I won't belabor the plot here; it is simply too baroque to try to put into simple words. Suffice to say that, in the first person, we meet Lestat, the teenaged son of an impoverished 18th-century nobleman, whose life is at best cold and harsh, at worst, a constant battle with cruelty of every sort for one's mere survival. One particularly dark and fiercely cold night, Lestat, a beautiful young man despite all his hardships, is out with his beloved dogs, hunting wolves. Into the strange fog he rides...and when he first hears the deep, surreal, and otherworldly voice calling him..."Wolf killer, wolf killer," we are there with him. And we are by his side as he becomes, in a strangely but riveting erotic passage, one of the undead. A vampire unto eternity.
All of Anne Rice's intensity, her eroticism, her love of history, her incredible sense of detail, and her dark view of the world is present in this book, much more so than "Interview with a Vampire."
It is my suggestion that, if you want to sample Anne Rice, and have never read any of her works, this may be the book you want to read. And if you know Rice's works but not this particular novel, I urge you not to deny yourself another minute. This is truly one of the must-reads of one's life.
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29 of 29 people found the following review helpful By Shannon L. Yarbrough VINE VOICE on April 13, 2012
Format: Kindle Edition Verified Purchase
This is only my third Anne Rice novel though I have been a long time supporter of hers and a fan of her work. Having only recently read Interview with the Vampire, the first book in the Chronicles, I immediately wanted to read the next book, The Vampire Lestat. I'm so glad I did because it gave me a better understanding and a stronger admiration for Interview, of which I had somewhat mixed emotions about upon finishing it.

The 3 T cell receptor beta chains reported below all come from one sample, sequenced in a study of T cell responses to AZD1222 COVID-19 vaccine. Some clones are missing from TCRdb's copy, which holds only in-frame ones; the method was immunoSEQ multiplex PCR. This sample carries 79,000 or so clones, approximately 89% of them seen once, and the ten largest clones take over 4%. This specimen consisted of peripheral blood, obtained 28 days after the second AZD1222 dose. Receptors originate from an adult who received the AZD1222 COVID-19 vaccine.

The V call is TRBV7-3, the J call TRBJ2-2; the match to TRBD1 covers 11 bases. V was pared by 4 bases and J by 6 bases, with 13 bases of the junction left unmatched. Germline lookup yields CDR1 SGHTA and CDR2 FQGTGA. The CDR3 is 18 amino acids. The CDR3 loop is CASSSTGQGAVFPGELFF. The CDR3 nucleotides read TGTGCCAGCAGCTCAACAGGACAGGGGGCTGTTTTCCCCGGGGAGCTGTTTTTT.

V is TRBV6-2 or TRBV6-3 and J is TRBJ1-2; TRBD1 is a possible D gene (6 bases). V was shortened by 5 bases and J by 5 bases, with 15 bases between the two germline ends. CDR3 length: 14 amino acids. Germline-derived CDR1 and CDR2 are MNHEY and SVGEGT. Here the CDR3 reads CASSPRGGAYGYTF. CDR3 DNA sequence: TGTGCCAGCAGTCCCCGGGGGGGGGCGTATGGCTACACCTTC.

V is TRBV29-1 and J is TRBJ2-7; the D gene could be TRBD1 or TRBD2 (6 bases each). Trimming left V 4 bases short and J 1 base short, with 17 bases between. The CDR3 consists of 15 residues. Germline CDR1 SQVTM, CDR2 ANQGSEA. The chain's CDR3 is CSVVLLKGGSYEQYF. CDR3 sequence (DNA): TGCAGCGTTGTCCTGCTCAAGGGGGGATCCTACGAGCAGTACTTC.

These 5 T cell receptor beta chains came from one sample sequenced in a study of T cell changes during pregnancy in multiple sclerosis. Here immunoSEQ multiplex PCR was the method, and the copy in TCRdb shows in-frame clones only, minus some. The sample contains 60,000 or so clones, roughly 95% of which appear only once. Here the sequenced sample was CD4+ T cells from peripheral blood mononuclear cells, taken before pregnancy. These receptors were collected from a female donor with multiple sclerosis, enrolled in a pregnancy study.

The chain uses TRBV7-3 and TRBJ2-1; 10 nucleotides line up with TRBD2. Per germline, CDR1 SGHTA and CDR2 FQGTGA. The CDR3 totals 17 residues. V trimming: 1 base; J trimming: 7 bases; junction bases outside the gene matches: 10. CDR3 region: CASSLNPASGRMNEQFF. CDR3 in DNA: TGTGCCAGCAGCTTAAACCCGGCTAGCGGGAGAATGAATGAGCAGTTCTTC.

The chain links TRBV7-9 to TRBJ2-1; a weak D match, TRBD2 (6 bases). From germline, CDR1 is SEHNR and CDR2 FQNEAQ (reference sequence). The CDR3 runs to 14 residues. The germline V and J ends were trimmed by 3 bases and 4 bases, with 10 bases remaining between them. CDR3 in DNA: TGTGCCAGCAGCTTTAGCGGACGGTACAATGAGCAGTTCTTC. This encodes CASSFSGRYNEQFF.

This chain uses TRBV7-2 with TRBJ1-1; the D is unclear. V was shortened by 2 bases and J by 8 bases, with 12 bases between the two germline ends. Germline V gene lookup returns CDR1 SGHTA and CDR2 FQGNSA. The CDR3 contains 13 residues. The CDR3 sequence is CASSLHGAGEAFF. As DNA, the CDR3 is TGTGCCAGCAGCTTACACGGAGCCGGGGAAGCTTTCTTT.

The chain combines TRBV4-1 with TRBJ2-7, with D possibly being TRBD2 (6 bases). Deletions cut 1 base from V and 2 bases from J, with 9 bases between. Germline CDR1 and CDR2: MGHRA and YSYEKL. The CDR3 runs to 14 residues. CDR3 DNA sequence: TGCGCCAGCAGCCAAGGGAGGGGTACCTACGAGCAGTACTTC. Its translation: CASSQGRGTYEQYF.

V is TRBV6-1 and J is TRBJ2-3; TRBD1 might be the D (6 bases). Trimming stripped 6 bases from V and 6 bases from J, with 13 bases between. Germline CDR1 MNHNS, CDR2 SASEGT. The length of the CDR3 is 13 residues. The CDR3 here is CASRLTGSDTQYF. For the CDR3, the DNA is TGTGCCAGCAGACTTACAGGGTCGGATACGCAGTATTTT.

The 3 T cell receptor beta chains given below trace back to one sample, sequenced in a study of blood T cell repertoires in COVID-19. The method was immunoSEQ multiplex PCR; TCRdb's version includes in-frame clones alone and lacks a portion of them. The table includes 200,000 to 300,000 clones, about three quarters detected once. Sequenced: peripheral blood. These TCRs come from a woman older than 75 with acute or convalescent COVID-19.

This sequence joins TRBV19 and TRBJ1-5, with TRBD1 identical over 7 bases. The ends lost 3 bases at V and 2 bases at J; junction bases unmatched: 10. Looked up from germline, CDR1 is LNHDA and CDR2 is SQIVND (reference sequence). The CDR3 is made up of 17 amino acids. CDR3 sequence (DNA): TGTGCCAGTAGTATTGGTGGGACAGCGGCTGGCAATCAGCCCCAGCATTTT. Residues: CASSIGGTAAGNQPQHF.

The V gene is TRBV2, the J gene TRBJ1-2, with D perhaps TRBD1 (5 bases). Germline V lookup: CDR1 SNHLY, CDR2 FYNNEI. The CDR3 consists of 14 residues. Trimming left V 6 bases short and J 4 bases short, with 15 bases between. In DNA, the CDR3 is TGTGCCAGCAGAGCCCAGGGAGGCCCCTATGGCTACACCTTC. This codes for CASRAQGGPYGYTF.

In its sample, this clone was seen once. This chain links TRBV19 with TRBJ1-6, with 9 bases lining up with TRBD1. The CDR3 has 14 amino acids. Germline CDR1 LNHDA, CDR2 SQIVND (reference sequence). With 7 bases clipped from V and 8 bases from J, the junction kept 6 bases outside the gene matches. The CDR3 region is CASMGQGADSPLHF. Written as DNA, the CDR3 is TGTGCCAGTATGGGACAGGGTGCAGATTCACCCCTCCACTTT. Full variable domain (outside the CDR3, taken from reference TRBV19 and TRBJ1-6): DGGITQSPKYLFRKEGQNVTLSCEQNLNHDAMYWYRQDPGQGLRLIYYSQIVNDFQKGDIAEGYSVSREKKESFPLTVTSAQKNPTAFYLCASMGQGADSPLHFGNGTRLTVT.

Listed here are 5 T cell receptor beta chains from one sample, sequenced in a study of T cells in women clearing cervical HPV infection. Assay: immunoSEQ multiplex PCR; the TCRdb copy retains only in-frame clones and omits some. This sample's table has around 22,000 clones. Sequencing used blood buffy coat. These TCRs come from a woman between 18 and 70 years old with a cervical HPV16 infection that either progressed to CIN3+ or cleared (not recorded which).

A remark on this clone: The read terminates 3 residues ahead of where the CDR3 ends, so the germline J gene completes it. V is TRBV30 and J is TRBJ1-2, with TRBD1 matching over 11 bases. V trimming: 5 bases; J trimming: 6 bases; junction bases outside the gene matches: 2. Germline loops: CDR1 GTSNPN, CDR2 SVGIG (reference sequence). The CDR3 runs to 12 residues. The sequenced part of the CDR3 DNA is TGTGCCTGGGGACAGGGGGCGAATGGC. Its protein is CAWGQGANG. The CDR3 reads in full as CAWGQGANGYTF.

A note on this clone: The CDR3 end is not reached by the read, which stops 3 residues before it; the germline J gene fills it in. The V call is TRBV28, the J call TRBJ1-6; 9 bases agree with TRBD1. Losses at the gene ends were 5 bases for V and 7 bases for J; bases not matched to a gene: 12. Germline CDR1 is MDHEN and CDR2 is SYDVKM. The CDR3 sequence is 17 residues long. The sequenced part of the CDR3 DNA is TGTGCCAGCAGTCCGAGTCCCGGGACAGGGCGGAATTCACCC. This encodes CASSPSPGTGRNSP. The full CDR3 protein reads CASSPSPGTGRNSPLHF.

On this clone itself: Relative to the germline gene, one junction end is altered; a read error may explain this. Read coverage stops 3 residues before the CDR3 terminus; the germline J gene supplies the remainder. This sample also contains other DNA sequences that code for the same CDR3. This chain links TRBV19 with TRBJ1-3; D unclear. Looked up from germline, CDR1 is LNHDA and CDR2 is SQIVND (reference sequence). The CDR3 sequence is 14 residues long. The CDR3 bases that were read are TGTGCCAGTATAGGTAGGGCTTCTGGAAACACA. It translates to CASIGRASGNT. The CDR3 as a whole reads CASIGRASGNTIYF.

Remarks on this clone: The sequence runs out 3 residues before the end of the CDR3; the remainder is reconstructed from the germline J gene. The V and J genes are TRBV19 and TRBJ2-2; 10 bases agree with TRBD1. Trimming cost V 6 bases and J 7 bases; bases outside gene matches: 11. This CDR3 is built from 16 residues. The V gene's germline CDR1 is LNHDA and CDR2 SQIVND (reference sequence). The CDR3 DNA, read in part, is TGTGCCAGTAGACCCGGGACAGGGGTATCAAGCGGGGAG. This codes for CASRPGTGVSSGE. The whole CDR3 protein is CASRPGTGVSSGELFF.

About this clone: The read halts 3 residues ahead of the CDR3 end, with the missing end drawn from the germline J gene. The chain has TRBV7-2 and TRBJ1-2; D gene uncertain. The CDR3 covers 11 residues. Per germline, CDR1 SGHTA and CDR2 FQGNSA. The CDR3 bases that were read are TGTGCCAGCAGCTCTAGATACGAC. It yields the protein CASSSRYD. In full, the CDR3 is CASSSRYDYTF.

In The Vampire Lestat, we learn more about Louis's maker and get to enjoy a nice long tale of his life story. We open in the 1980s with Lestat in New Orleans taking an interest in rock music and becoming a vocal celebrity. He has even sought out the book, Interview with the Vampire, to read and has determined much of it to be lies so he needs to set the record straight by writing his own book.

From here, we spend a lot of time with Lestat as a human and get to study the close loving relationship he had with his mother. We meet his vampire maker, Magnus. We learn that Lestat loved the stage and we see the early development of what would become the Theatre of the Vampires which played such a crucial part in Interview. We witness Lestat's bond with Armand, the vampire who became the head of the theatre and learn a lot about his story and his creator Marius, who Lestat begins to obsess over. And Marius introduces Lestat to "those who must be kept," who are the king and the queen of all vampires. This sets the reader up for the next book in the series, Queen of the Damned.

Rice excels at classic story telling, but treats her readers to a historical saga of fine vampire literature. Unlike the vampires today's generation obsess over, who are either blood thirsty monsters or sparkling romantics, Rice suffers her protagonist with questions of existence, being, and soul. Hers truly are vampires that will live forever, both on the page and in the minds of her readers.
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33 of 36 people found the following review helpful By Edward Aycock on December 14, 2000
Format: Mass Market Paperback
Published 9 years after "Interview with the Vampire", this sequel tells us the story of Lestat, the villain of the first book. Opening in 1985, we read that Lestat is now a "rock and roll" star. (Note to Anne Rice: people have not said "rock and roll" for quite some time...) This seems a strange change for the brooding vampire of the first book, and it's not entirely successful to me as a reader. It may have worked better in 1985, but by now, it seems a bit unnecessary and kind of silly. Thankfully, this plot is only a framing device for the life story of Lestat de Lioncourt (and that's why I insist on giving this book 5 stars.) "Lestat" is quite a different novel from the first in the series, but we are dealing with an entirely different vampire here than the depressed and vulnerable Louis (who remains my favorite vampire). Lestat's story goes throughout the centuries, and he meets other vampire's who tell their tales. This book is a fantastic pageant that goes back to Ancient Egyptian times, to classical Rome, to pagan Europe, to the times of the French Revolution, to an old, decaying Parisian cemetery and even up to the present time. "The Vampire Lestat" is a much denser novel than the first (which has now become a sort of prelude or teaser to the entire Vampire Chronicles) but it's just as enjoyable. This book seems to be the hands down favorite of most readers of the Vampire Chronicles, but this is not an incentive to read these books out of order. "Interview with the Vampire" contains some very important passages and character development that are important to your understand of the second (especially in one of the final sections of "Lestat").Read more ›